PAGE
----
To Hausfeld, the book was "an amazing revelation" that helped to convince him he had a case. He found that other economists had reached the same conclusions about the NCAA. Two years after the publication of Byers' book, a former Berkeley economics professor named Ernie Nadel was watching a bowl game when an announcer mentioned that Florida coach Steve Spurrier earned $2 million a year. Nadel approached one of his colleagues, Dan Rascher and asked how it could be that the head football coach for a public university was making so much money.
"Because he's good at recruiting talent," Rascher said. "And you can't pay the talent."
"This is legal?" Nadel responded.
That inquiry ultimately led to one of the first class-action antitrust cases against the NCAA. Rascher and fellow economist Schwarz hoped the case would go to trial. But in 2008, attorneys accepted a $10 million settlement from the NCAA for "bona fide educational expenses" to be distributed to some 12,000 athletes over a three-year period. The lawyers made almost as much money. The NCAA emerged unscathed. Schwarz and Rascher were furious. Hausfeld, who hired them as expert witnesses, gave their cause new life.
All Hausfeld needed was a name to attach to the case.
"After the hug, that's when I had to go out and find people," Vaccaro says.
Over the next two months, he called up nearly a dozen prominent players, trying to persuade one to take on the NCAA. None would agree. Then one day, O'Bannon called him. He explained to Vaccaro how a friend had asked him one day, "Want to see yourself in a video game?" The game featured a UCLA power forward with O'Bannon's height, weight, skin tone, No. 31 and left-handed shot. He even had the player's bald head.
O'Bannon wondered how it was possible that he wasn't getting paid. Vaccaro put him in touch with Hausfeld, whose lack of sports knowledge did not bother O'Bannon. "I can appreciate someone who is of a certain cause, not a fan but someone who realizes right is right and wrong is wrong," he says. Ramogi Huma, who has led the recent campaign to unionize college athletes, says Hausfeld is "always on the right side, always fighting for the little guy."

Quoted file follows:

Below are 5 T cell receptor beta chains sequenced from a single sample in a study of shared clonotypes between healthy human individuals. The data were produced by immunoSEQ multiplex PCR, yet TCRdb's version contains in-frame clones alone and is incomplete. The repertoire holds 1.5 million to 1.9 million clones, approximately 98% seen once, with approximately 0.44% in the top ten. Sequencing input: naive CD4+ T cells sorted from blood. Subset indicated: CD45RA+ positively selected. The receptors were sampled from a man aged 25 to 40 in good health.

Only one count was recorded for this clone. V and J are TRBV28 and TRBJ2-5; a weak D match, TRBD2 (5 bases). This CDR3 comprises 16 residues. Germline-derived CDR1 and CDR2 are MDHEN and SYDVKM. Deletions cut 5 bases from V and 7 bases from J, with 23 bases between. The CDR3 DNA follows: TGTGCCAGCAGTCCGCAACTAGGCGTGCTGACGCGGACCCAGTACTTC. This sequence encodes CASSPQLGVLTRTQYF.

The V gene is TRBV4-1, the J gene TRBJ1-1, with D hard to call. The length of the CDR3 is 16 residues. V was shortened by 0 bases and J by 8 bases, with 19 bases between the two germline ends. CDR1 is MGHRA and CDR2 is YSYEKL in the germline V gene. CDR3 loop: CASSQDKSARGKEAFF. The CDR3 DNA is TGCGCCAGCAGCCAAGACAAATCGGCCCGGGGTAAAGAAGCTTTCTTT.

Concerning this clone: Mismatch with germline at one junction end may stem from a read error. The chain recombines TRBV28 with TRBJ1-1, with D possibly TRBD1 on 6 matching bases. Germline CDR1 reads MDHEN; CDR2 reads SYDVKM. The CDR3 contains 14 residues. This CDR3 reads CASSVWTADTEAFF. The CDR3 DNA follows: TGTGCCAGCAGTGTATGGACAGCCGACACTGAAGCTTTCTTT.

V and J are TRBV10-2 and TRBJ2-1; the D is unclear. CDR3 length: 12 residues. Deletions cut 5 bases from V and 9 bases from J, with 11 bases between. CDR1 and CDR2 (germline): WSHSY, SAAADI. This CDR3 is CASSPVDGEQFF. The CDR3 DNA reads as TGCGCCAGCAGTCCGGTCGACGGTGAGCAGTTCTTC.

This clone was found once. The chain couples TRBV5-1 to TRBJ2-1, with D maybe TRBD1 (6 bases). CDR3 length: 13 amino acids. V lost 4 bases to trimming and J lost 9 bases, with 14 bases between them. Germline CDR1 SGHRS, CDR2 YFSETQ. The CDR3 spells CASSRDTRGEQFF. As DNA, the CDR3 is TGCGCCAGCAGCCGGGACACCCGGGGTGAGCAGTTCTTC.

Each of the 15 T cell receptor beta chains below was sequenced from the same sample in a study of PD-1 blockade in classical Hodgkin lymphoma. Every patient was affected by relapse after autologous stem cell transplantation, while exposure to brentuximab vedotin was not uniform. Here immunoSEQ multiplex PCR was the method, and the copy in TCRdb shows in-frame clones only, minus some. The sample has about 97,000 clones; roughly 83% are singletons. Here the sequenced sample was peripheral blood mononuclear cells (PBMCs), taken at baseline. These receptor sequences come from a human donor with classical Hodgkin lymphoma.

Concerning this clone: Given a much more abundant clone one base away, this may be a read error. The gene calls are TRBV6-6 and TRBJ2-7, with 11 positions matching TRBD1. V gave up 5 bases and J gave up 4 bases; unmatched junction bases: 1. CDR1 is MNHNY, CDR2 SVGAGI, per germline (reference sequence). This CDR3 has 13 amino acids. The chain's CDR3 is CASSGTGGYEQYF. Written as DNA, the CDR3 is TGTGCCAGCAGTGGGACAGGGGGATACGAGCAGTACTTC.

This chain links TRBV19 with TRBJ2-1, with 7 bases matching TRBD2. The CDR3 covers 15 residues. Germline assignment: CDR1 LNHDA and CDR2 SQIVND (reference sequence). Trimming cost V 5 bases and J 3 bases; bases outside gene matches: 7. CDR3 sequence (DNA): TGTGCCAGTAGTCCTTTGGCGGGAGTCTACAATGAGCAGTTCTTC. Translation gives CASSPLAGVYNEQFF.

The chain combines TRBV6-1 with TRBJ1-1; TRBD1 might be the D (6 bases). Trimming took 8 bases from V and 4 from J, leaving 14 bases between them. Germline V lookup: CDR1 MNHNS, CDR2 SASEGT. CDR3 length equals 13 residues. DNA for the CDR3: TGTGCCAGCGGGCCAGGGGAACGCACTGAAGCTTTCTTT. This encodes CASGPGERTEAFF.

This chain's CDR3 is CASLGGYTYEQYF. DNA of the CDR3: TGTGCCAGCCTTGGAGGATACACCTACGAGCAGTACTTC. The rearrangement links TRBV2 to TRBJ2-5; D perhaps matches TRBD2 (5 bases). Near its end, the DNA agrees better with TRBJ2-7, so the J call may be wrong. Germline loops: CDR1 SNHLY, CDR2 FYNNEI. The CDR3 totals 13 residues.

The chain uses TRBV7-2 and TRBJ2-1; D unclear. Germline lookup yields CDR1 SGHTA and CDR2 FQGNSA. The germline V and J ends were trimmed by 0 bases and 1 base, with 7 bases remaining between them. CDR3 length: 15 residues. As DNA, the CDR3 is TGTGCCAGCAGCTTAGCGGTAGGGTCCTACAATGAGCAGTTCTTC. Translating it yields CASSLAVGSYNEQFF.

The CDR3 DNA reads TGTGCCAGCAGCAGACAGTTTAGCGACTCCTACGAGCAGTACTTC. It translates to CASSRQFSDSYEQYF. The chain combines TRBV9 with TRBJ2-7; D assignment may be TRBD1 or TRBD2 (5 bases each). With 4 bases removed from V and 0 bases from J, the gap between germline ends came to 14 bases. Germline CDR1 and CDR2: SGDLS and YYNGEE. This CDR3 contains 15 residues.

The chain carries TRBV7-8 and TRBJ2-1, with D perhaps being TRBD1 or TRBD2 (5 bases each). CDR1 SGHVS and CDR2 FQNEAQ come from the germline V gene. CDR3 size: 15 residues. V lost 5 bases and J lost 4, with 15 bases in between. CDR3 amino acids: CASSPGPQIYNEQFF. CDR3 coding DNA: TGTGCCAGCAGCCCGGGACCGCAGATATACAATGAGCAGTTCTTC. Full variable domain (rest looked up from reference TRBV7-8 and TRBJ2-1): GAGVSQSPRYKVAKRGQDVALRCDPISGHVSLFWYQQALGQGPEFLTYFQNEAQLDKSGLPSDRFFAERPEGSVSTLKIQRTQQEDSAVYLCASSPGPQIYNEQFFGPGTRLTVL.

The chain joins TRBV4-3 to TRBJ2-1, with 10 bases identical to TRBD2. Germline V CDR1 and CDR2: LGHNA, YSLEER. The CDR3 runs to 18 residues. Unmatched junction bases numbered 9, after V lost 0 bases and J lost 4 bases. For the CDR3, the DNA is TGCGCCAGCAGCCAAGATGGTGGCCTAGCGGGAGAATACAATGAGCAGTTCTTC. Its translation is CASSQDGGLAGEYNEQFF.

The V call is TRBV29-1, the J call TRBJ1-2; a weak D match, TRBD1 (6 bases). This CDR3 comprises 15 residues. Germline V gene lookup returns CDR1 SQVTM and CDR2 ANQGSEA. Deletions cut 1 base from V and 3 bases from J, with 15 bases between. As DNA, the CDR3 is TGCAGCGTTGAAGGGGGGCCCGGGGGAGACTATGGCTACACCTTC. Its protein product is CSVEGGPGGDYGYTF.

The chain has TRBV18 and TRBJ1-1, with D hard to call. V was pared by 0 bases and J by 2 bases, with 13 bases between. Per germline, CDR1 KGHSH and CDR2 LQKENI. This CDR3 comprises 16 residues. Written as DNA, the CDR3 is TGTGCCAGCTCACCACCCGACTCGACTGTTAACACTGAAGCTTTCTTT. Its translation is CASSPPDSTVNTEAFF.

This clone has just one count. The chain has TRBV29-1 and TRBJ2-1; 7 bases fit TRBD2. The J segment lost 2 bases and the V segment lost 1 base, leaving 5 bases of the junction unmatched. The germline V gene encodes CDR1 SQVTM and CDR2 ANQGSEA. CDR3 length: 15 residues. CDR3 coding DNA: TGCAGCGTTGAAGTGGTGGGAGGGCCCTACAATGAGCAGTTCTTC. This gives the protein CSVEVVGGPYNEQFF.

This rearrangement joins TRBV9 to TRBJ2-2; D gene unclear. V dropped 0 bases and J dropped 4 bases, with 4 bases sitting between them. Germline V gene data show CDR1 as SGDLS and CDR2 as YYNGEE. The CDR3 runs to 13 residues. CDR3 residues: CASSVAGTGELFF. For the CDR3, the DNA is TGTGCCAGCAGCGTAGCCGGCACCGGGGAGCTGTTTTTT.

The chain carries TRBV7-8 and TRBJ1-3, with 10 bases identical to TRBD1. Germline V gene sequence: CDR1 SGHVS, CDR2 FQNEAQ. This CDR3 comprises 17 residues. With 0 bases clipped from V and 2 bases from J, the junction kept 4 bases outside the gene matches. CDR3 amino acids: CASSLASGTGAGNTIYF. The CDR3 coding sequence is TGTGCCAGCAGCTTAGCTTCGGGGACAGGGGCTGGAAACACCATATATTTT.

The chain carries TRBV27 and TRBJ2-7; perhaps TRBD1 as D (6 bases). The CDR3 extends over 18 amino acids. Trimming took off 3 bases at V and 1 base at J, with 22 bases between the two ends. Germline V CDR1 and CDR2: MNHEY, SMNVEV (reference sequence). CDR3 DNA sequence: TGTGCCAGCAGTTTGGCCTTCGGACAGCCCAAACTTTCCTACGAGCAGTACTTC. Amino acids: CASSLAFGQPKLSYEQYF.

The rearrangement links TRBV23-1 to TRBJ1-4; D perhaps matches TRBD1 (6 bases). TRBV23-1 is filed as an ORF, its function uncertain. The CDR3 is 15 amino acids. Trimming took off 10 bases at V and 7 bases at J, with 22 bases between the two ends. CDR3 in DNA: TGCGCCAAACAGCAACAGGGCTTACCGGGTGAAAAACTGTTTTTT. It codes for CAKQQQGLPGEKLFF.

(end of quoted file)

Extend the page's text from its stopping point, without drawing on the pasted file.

During a bruising deposition in 2012, an NCAA attorney asked Vaccaro whether he had a criminal record. Hausfeld halted the proceedings and accused the NCAA of acting like a state police agency. He asked the lawyer whether he had a criminal record.
"Have you? Now you answer," Hausfeld insisted. "It's your turn."
Vaccaro says the retort gave him confidence to proceed, knowing Hausfeld had his back. "Michael is like that guy in the Jimmy Stewart story ["It's a Wonderful Life"], that angel looking over me."
IN 2011, HAUSFELD found a new cause: retired NFL players.
Their plight immediately resonated with him. Many of the retirees lacked health insurance, and, for those who played in the 1970s and 1980s, when the NFL was transforming into a $10 billion industry, their pensions were low relative to other major sports leagues. There was growing scientific evidence that football-related head trauma was causing brain damage in an alarming number of players, but the NFL had spent years rejecting the findings. That year, as a lockout paralyzed the sport, Hausfeld filed a lawsuit on behalf of former Vikings defensive end Carl Eller and other players to try to gain a foothold in the labor talks.